Bloomberg reported late last
month that Mexico is estimated to receive 11% more in foreign direct
investment,(FDI),than was originally forecast. This $20 billion in additional investment money secures
Mexico's position as the second-largest economy in Latin America. The growth is due in part to its close
proximity to the United Sates and low employment wages.
Mexico also has a 25% lower
manufacturing cost than the US,and is outdoing other countries in producing
more engineers,making a variety of new trade pacts with other South American
countries. Economists in Mexico originally predicted an FDI of $18 billion,and
now are predicting closer to $19.7 billion.
Auto manufacturers such as
Volkswagen AG (VOW),General Motors Co. (GM,Mazda and Nissan Motor Co.’s,have
recently announced investments in Mexico of $400 million dollars or more. Honda Motor Co. of Japan,is building
an $800 million factory in Celaya,Mexico. And Finance Minister Ernesto Cordero is expecting more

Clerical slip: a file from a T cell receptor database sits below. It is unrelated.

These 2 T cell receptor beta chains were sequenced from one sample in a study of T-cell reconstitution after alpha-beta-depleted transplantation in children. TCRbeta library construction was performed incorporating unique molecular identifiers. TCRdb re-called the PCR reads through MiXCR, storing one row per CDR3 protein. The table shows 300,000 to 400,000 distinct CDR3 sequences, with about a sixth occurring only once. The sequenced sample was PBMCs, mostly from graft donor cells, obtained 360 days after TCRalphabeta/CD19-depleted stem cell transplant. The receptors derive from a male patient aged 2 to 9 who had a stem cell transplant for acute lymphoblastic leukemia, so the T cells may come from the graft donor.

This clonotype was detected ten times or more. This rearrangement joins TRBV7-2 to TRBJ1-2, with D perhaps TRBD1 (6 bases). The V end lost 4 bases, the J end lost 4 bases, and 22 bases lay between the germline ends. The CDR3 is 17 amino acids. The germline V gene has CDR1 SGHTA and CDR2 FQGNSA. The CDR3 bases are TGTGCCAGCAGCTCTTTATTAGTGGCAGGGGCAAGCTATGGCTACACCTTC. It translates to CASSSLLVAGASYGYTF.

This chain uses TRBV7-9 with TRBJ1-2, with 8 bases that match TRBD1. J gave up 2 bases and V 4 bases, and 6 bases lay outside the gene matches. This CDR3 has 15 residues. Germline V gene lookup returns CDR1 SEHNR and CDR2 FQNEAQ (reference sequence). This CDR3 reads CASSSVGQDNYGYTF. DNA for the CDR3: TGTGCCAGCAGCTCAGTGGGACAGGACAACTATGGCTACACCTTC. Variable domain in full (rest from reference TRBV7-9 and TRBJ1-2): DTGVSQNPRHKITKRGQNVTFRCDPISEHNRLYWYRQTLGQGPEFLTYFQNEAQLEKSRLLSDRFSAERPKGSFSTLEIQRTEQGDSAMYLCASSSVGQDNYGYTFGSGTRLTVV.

announcements from other auto manufacturers by the end of the year.
Citigroup Inc.’s Banamex unit reported
the auto industry generated $69.9 billion last year in exports,surpassing the
$41.7 billion from the crude oil industry,$21.3 billion from remittances and
tourism numbers of $11.9 billion. On August 10,Finance Minister Gerardo
Rodriguez said that Mexico will receive more than $40 billion this year,
including new portfolio investments.
Bloomberg also reported that slowing economic growth is speculated to
keep inflation down and prompt banks to lower interest rates. Economy Minister,Bruno Ferrari,claims
this is due to managing their finances responsibly. Ferrari says the government still expects a growth of
between 3 and 4.5 percent in 2012,down from between 4 and 5 percent this year.